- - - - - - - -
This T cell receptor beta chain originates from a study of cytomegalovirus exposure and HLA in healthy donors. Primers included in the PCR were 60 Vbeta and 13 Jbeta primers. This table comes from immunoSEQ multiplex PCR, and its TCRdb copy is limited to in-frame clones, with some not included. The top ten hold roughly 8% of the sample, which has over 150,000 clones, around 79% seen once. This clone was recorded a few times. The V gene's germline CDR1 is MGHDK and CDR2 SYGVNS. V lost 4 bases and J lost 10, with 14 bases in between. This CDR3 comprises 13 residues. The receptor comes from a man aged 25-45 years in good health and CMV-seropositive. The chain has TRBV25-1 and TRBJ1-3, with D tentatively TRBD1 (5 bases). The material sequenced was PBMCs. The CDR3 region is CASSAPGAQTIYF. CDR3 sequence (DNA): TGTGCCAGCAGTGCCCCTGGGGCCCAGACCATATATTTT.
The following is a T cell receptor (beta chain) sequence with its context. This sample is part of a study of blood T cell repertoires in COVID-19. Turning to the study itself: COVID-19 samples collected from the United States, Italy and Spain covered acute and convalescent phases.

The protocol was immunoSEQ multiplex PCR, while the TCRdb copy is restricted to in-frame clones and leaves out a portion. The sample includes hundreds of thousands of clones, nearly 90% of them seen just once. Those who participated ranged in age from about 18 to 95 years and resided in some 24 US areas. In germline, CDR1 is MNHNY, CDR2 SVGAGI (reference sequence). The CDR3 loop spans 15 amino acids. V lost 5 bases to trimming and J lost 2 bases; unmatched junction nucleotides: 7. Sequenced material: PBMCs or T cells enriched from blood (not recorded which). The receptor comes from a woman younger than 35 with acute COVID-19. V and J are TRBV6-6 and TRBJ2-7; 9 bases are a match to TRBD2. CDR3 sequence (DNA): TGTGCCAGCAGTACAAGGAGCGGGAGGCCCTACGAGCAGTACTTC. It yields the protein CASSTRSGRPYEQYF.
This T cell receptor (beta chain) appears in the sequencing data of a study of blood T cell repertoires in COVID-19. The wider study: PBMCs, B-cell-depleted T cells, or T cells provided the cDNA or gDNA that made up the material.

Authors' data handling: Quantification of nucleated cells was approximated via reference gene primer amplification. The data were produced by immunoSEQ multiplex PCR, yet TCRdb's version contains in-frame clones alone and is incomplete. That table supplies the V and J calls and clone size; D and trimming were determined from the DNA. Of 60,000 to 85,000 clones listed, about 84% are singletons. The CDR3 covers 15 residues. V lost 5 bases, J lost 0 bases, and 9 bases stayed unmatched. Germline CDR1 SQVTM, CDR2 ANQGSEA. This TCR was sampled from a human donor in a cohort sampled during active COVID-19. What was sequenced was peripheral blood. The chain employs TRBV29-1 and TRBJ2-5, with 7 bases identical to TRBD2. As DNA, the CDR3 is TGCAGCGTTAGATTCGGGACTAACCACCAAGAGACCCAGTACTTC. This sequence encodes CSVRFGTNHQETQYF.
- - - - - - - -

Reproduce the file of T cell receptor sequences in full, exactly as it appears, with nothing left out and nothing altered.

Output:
This T cell receptor beta chain originates from a study of cytomegalovirus exposure and HLA in healthy donors. Primers included in the PCR were 60 Vbeta and 13 Jbeta primers. This table comes from immunoSEQ multiplex PCR, and its TCRdb copy is limited to in-frame clones, with some not included. The top ten hold roughly 8% of the sample, which has over 150,000 clones, around 79% seen once. This clone was recorded a few times. The V gene's germline CDR1 is MGHDK and CDR2 SYGVNS. V lost 4 bases and J lost 10, with 14 bases in between. This CDR3 comprises 13 residues. The receptor comes from a man aged 25-45 years in good health and CMV-seropositive. The chain has TRBV25-1 and TRBJ1-3, with D tentatively TRBD1 (5 bases). The material sequenced was PBMCs. The CDR3 region is CASSAPGAQTIYF. CDR3 sequence (DNA): TGTGCCAGCAGTGCCCCTGGGGCCCAGACCATATATTTT.
The following is a T cell receptor (beta chain) sequence with its context. This sample is part of a study of blood T cell repertoires in COVID-19. Turning to the study itself: COVID-19 samples collected from the United States, Italy and Spain covered acute and convalescent phases.

The protocol was immunoSEQ multiplex PCR, while the TCRdb copy is restricted to in-frame clones and leaves out a portion. The sample includes hundreds of thousands of clones, nearly 90% of them seen just once. Those who participated ranged in age from about 18 to 95 years and resided in some 24 US areas. In germline, CDR1 is MNHNY, CDR2 SVGAGI (reference sequence). The CDR3 loop spans 15 amino acids. V lost 5 bases to trimming and J lost 2 bases; unmatched junction nucleotides: 7. Sequenced material: PBMCs or T cells enriched from blood (not recorded which). The receptor comes from a woman younger than 35 with acute COVID-19. V and J are TRBV6-6 and TRBJ2-7; 9 bases are a match to TRBD2. CDR3 sequence (DNA): TGTGCCAGCAGTACAAGGAGCGGGAGGCCCTACGAGCAGTACTTC. It yields the protein CASSTRSGRPYEQYF.
This T cell receptor (beta chain) appears in the sequencing data of a study of blood T cell repertoires in COVID-19. The wider study: PBMCs, B-cell-depleted T cells, or T cells provided the cDNA or gDNA that made up the material.

Authors' data handling: Quantification of nucleated cells was approximated via reference gene primer amplification. The data were produced by immunoSEQ multiplex PCR, yet TCRdb's version contains in-frame clones alone and is incomplete. That table supplies the V and J calls and clone size; D and trimming were determined from the DNA. Of 60,000 to 85,000 clones listed, about 84% are singletons. The CDR3 covers 15 residues. V lost 5 bases, J lost 0 bases, and 9 bases stayed unmatched. Germline CDR1 SQVTM, CDR2 ANQGSEA. This TCR was sampled from a human donor in a cohort sampled during active COVID-19. What was sequenced was peripheral blood. The chain employs TRBV29-1 and TRBJ2-5, with 7 bases identical to TRBD2. As DNA, the CDR3 is TGCAGCGTTAGATTCGGGACTAACCACCAAGAGACCCAGTACTTC. This sequence encodes CSVRFGTNHQETQYF.